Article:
Next, War Stories #8,9, 10, 11 The Last German Winter #2, 3 of 3 Our Wild Geese Go #1. 2 of 3: The German books finished the story of a German tank crew escorting a civilian family during the final days of the Third Reich, and the story of how the civilians learned about the atrocities committed by their side in the East. The Geese books deal with Irish volunteers fighting for the Allies in WWII, and how their own fights in Ireland follow them to the Front. Both pretty good.
Then, Munchkin #4, 5, 6, 7: To be honest, the whole point of these comics is to sell cards for the Munchkin game. The art is OK, the stories are silly and intended to be funny.
Next, Pisces #1, 2: A Vietnam War fighter pilot trains for the astronaut corps in preparation for a secret mission. Interesting; I want to see more.
Then, Roche Limit: Clandestiny #1, 2, 3: SF, ship crashes on investigative mission, and weirdness and death stalk it. I thought it looked interesting in the initial book but it got worse, from my point-of-view, and I dumped the series.
Next, Saga #28, 29, 30: This series started weird and stays weird, and I'm still liking it very much. A magic world and a technological world fight and the whole galaxy lines up on either side; a soldier from one side falls in love with a soldier from the other side and threatens the balance of power of the galaxy. Wow.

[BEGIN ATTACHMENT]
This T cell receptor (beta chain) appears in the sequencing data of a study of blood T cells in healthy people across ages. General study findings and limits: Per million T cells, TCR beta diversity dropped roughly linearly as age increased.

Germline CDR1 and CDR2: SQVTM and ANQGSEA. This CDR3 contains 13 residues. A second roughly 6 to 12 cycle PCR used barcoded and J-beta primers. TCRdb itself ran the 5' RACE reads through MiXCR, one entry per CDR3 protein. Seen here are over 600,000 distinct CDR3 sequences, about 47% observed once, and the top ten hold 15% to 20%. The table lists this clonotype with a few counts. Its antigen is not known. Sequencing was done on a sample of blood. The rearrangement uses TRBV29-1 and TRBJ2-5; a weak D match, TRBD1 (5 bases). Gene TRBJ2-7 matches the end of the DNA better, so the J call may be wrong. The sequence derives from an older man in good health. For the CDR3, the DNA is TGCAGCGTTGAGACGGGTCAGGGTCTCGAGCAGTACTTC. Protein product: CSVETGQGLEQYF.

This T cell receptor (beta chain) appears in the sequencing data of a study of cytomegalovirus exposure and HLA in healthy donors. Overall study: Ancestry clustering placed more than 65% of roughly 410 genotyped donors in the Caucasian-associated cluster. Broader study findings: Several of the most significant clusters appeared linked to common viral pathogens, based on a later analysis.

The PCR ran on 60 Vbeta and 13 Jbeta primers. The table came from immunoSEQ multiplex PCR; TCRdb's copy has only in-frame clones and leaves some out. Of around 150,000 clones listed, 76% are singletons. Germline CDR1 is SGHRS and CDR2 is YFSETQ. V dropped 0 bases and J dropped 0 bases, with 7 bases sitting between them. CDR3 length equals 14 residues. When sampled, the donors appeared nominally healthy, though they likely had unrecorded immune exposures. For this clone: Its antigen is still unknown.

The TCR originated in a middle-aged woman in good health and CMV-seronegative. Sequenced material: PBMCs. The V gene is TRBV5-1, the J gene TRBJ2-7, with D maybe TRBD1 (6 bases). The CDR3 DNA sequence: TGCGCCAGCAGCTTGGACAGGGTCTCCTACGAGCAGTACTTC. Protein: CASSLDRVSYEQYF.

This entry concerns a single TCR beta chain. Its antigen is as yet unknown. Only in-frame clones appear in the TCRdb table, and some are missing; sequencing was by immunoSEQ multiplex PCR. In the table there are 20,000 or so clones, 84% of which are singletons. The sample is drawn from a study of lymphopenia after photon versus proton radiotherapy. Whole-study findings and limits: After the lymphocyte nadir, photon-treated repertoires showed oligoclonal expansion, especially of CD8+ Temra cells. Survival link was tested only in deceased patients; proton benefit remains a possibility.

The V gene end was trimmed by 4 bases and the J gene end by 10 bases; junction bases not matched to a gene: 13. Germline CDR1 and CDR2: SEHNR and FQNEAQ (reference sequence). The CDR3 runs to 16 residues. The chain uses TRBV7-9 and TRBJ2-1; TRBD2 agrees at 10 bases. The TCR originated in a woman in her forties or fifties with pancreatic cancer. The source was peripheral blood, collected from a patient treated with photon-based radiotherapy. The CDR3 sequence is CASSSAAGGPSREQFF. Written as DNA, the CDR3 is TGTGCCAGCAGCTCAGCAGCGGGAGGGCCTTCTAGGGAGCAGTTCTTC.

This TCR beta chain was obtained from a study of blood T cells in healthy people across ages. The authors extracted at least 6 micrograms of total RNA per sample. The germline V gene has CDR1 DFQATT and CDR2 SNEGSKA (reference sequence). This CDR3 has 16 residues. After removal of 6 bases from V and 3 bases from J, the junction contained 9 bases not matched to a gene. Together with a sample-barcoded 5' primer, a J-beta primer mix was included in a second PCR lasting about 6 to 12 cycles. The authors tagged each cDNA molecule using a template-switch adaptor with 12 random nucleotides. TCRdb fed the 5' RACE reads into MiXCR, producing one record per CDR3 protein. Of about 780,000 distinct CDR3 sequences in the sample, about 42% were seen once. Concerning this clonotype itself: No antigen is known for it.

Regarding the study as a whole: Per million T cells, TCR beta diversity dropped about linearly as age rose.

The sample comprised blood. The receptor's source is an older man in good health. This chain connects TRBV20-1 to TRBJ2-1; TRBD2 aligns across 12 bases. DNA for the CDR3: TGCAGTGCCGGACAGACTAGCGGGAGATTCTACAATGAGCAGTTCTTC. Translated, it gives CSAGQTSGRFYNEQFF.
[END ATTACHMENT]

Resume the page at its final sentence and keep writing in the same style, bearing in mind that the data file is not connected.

Then, Deep State #6, 7, 8: Initially, I thought that these books were a cross between Men in Black and The X Files, but it's become even weirder. I have to see where this goes.
Next, Blackcross #3, 4, 5: People in the town of Blackcross start getting powers for no reason that they understand...and then they find out why, just before a powered individual comes for them.
Then, Jim Butcher's The Dresden Files: Down Town #4, 5, 6 of 6: That finished the series. I love the Dresden Files books; the TV series was OK, though short-lived. These comics are fair at doing the whole saga justice.
Next, Copperhead #7, 8, 9: Adventures of a sheriff on the outer margin of an SF world in the aftermath of a war. Very good.
Then, Injection #1, 2, 3, 4: A Warren Ellis title. It's set in England. There's magic. I can't describe it. I have no idea where it's going or what the heck it's about. Brilliant!
Next, Lantern City #1: I didn't like it. One and done.
Then, Mythic #1, 2, 3: An organization deals with issues brought on by manifestations of the old gods and other magical beings. Wild.